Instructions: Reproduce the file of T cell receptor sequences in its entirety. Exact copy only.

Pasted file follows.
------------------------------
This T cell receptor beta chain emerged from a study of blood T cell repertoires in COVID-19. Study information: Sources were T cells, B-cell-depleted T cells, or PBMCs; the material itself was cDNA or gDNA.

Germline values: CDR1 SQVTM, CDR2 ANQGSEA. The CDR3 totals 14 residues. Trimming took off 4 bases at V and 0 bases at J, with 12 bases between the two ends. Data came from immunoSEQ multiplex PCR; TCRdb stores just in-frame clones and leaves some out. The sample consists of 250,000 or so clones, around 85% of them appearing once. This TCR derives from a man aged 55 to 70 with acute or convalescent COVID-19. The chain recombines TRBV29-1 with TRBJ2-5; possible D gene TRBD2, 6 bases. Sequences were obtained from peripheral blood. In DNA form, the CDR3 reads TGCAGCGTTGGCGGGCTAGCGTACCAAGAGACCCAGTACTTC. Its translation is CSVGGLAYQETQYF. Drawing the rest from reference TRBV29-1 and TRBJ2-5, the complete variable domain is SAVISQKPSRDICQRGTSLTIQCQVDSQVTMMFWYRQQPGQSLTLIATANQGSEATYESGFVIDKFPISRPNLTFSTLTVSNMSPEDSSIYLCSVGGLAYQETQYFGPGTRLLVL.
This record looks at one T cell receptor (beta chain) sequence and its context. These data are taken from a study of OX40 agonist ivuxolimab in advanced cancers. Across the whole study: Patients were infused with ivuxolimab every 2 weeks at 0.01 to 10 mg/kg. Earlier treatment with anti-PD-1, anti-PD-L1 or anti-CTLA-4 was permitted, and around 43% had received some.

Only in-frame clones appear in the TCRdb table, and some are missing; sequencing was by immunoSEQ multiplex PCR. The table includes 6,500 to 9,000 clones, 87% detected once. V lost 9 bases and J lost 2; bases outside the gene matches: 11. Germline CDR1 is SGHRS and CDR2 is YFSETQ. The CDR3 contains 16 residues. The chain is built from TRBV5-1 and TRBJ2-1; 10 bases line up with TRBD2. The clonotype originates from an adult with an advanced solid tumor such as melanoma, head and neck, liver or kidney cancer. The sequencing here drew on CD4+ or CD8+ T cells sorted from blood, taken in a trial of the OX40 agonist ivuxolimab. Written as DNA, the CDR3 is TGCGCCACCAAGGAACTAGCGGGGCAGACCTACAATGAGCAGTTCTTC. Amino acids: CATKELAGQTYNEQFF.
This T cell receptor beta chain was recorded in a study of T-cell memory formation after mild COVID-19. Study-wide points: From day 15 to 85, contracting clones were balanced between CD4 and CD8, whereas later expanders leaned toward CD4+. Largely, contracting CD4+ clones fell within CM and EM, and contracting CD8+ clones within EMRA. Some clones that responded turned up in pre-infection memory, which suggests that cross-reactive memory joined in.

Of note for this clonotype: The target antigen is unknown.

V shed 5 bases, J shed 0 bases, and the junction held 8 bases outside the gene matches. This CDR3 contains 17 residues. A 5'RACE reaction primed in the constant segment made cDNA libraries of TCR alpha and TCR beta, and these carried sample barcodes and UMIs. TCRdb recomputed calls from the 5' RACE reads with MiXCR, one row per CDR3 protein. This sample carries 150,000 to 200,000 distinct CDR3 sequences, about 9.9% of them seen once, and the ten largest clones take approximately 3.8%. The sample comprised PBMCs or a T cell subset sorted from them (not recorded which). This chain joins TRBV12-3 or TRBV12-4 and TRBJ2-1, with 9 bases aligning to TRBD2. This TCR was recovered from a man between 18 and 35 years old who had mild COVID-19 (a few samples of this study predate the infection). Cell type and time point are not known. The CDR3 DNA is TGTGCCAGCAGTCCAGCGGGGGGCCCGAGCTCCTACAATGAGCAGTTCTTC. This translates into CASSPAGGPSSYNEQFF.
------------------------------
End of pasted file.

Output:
This T cell receptor beta chain emerged from a study of blood T cell repertoires in COVID-19. Study information: Sources were T cells, B-cell-depleted T cells, or PBMCs; the material itself was cDNA or gDNA.

Germline values: CDR1 SQVTM, CDR2 ANQGSEA. The CDR3 totals 14 residues. Trimming took off 4 bases at V and 0 bases at J, with 12 bases between the two ends. Data came from immunoSEQ multiplex PCR; TCRdb stores just in-frame clones and leaves some out. The sample consists of 250,000 or so clones, around 85% of them appearing once. This TCR derives from a man aged 55 to 70 with acute or convalescent COVID-19. The chain recombines TRBV29-1 with TRBJ2-5; possible D gene TRBD2, 6 bases. Sequences were obtained from peripheral blood. In DNA form, the CDR3 reads TGCAGCGTTGGCGGGCTAGCGTACCAAGAGACCCAGTACTTC. Its translation is CSVGGLAYQETQYF. Drawing the rest from reference TRBV29-1 and TRBJ2-5, the complete variable domain is SAVISQKPSRDICQRGTSLTIQCQVDSQVTMMFWYRQQPGQSLTLIATANQGSEATYESGFVIDKFPISRPNLTFSTLTVSNMSPEDSSIYLCSVGGLAYQETQYFGPGTRLLVL.
This record looks at one T cell receptor (beta chain) sequence and its context. These data are taken from a study of OX40 agonist ivuxolimab in advanced cancers. Across the whole study: Patients were infused with ivuxolimab every 2 weeks at 0.01 to 10 mg/kg. Earlier treatment with anti-PD-1, anti-PD-L1 or anti-CTLA-4 was permitted, and around 43% had received some.

Only in-frame clones appear in the TCRdb table, and some are missing; sequencing was by immunoSEQ multiplex PCR. The table includes 6,500 to 9,000 clones, 87% detected once. V lost 9 bases and J lost 2; bases outside the gene matches: 11. Germline CDR1 is SGHRS and CDR2 is YFSETQ. The CDR3 contains 16 residues. The chain is built from TRBV5-1 and TRBJ2-1; 10 bases line up with TRBD2. The clonotype originates from an adult with an advanced solid tumor such as melanoma, head and neck, liver or kidney cancer. The sequencing here drew on CD4+ or CD8+ T cells sorted from blood, taken in a trial of the OX40 agonist ivuxolimab. Written as DNA, the CDR3 is TGCGCCACCAAGGAACTAGCGGGGCAGACCTACAATGAGCAGTTCTTC. Amino acids: CATKELAGQTYNEQFF.
This T cell receptor beta chain was recorded in a study of T-cell memory formation after mild COVID-19. Study-wide points: From day 15 to 85, contracting clones were balanced between CD4 and CD8, whereas later expanders leaned toward CD4+. Largely, contracting CD4+ clones fell within CM and EM, and contracting CD8+ clones within EMRA. Some clones that responded turned up in pre-infection memory, which suggests that cross-reactive memory joined in.

Of note for this clonotype: The target antigen is unknown.

V shed 5 bases, J shed 0 bases, and the junction held 8 bases outside the gene matches. This CDR3 contains 17 residues. A 5'RACE reaction primed in the constant segment made cDNA libraries of TCR alpha and TCR beta, and these carried sample barcodes and UMIs. TCRdb recomputed calls from the 5' RACE reads with MiXCR, one row per CDR3 protein. This sample carries 150,000 to 200,000 distinct CDR3 sequences, about 9.9% of them seen once, and the ten largest clones take approximately 3.8%. The sample comprised PBMCs or a T cell subset sorted from them (not recorded which). This chain joins TRBV12-3 or TRBV12-4 and TRBJ2-1, with 9 bases aligning to TRBD2. This TCR was recovered from a man between 18 and 35 years old who had mild COVID-19 (a few samples of this study predate the infection). Cell type and time point are not known. The CDR3 DNA is TGTGCCAGCAGTCCAGCGGGGGGCCCGAGCTCCTACAATGAGCAGTTCTTC. This translates into CASSPAGGPSSYNEQFF.